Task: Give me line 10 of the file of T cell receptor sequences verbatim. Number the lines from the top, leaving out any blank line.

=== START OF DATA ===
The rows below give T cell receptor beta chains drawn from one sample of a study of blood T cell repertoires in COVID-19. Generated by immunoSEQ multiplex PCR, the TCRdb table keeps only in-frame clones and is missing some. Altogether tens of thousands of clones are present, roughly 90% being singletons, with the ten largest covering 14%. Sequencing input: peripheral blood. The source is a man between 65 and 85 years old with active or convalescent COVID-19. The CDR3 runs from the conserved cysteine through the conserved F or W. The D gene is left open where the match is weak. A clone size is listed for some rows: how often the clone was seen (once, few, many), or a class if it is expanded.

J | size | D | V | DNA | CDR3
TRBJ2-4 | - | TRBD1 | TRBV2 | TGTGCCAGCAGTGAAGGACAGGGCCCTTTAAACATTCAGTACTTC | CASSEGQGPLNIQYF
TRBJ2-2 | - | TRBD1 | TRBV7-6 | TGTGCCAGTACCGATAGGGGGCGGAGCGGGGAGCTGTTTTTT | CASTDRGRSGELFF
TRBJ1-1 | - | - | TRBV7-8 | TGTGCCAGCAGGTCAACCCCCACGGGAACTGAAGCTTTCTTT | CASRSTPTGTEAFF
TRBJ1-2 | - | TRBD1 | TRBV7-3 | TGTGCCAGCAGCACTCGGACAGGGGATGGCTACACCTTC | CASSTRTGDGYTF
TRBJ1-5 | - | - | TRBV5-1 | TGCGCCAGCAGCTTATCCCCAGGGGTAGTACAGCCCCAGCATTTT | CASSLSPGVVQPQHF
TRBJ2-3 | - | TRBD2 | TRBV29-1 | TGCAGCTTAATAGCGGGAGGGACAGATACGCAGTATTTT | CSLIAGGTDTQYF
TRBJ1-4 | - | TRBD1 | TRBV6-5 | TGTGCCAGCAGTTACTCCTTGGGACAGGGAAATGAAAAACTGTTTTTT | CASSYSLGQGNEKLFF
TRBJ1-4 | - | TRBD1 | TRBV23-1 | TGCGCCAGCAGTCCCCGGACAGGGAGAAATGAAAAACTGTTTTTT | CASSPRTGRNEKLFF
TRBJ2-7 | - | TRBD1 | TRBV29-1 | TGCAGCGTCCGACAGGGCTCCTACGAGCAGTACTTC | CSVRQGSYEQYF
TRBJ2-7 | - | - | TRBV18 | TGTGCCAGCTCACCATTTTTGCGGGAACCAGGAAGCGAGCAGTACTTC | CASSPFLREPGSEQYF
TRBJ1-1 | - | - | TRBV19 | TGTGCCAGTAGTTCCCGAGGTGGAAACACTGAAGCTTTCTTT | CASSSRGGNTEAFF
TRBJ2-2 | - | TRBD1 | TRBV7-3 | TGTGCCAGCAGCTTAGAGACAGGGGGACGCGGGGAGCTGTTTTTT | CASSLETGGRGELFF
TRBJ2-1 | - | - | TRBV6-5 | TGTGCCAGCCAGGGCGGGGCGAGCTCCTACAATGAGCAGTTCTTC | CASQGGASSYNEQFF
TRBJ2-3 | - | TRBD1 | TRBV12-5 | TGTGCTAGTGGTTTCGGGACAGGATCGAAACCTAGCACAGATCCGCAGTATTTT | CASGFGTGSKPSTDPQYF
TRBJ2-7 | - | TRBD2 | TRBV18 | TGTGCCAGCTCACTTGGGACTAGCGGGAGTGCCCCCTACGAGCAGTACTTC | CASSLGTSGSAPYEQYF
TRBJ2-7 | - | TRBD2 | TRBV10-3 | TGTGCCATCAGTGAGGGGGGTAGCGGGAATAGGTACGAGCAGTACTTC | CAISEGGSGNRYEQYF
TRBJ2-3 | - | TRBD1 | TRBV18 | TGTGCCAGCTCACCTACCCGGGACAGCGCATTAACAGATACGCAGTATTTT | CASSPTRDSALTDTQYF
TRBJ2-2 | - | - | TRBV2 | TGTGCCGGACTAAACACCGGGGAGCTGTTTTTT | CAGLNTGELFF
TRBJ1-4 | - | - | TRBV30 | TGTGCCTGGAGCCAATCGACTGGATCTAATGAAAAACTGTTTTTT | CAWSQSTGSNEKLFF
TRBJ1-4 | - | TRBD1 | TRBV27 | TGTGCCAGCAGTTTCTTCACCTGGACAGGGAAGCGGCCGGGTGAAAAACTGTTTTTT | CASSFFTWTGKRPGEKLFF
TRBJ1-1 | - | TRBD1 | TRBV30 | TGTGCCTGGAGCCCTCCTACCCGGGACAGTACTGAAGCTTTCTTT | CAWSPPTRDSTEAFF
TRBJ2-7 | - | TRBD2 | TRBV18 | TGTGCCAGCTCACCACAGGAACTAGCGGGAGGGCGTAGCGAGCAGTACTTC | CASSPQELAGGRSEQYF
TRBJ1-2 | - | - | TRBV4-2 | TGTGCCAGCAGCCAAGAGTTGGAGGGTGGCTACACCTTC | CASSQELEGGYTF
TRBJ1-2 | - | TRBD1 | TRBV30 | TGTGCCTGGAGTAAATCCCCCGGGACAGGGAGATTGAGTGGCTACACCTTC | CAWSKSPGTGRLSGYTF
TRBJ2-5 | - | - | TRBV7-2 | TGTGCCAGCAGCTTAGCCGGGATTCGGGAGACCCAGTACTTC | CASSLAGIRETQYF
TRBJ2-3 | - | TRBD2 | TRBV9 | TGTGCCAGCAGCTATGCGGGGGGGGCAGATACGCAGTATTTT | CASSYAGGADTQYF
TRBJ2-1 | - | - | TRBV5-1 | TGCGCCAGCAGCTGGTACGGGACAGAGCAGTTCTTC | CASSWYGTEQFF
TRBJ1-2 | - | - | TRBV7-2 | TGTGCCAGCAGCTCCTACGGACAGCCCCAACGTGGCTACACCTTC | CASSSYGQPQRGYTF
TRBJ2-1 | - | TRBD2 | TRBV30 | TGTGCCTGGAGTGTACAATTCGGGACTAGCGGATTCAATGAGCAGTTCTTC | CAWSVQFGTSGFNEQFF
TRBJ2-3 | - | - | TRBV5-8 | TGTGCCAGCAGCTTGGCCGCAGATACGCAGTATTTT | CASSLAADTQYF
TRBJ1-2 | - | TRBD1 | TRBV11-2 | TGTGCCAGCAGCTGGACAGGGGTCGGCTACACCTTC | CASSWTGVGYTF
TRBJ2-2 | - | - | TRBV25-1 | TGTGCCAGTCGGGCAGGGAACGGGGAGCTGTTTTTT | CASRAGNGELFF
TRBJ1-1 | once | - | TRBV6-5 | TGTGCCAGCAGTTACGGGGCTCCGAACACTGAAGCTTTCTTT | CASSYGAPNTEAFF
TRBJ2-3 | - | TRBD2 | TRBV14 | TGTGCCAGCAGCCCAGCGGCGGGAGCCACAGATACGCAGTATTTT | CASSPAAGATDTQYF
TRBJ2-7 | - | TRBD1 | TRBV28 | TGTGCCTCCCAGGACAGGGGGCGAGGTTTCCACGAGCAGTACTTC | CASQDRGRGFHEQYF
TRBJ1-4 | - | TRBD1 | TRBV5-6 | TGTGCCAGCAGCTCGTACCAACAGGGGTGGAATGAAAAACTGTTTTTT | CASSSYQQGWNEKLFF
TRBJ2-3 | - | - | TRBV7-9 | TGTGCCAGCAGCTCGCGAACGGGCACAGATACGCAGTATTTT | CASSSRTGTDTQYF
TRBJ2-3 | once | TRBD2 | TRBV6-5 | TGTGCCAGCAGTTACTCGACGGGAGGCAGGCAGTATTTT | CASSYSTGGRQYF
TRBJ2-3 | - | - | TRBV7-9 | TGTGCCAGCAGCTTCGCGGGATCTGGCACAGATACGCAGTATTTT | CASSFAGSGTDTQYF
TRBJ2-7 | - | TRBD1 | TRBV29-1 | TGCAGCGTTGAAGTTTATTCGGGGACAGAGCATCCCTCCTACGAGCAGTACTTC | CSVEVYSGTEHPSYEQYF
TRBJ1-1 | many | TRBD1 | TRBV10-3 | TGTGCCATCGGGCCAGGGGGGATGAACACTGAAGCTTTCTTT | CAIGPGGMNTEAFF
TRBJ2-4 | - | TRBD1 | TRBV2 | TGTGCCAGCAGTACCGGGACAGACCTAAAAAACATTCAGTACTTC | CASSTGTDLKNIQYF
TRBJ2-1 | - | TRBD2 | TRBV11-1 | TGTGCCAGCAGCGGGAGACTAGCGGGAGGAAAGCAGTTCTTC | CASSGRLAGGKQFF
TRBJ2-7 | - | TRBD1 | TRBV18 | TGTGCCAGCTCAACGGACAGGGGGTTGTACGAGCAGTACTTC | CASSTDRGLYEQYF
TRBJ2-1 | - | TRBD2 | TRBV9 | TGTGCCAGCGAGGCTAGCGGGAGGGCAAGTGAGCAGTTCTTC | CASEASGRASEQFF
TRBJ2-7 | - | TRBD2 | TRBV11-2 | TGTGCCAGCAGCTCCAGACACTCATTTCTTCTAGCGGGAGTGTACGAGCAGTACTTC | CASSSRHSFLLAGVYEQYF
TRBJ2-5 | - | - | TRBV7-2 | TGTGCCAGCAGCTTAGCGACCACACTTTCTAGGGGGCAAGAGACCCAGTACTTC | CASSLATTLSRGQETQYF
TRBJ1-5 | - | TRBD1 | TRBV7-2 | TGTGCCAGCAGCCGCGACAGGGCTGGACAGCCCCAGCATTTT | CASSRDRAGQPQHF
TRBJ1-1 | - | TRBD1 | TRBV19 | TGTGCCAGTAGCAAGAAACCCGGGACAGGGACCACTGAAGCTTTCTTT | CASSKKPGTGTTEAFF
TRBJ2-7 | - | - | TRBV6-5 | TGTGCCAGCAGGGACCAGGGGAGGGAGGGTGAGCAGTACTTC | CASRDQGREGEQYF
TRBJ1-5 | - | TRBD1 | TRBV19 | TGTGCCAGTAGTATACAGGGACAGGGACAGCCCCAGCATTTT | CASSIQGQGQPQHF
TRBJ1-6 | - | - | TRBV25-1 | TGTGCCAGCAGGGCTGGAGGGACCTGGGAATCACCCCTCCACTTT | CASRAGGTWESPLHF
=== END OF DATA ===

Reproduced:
TRBJ1-4 | - | TRBD1 | TRBV23-1 | TGCGCCAGCAGTCCCCGGACAGGGAGAAATGAAAAACTGTTTTTT | CASSPRTGRNEKLFF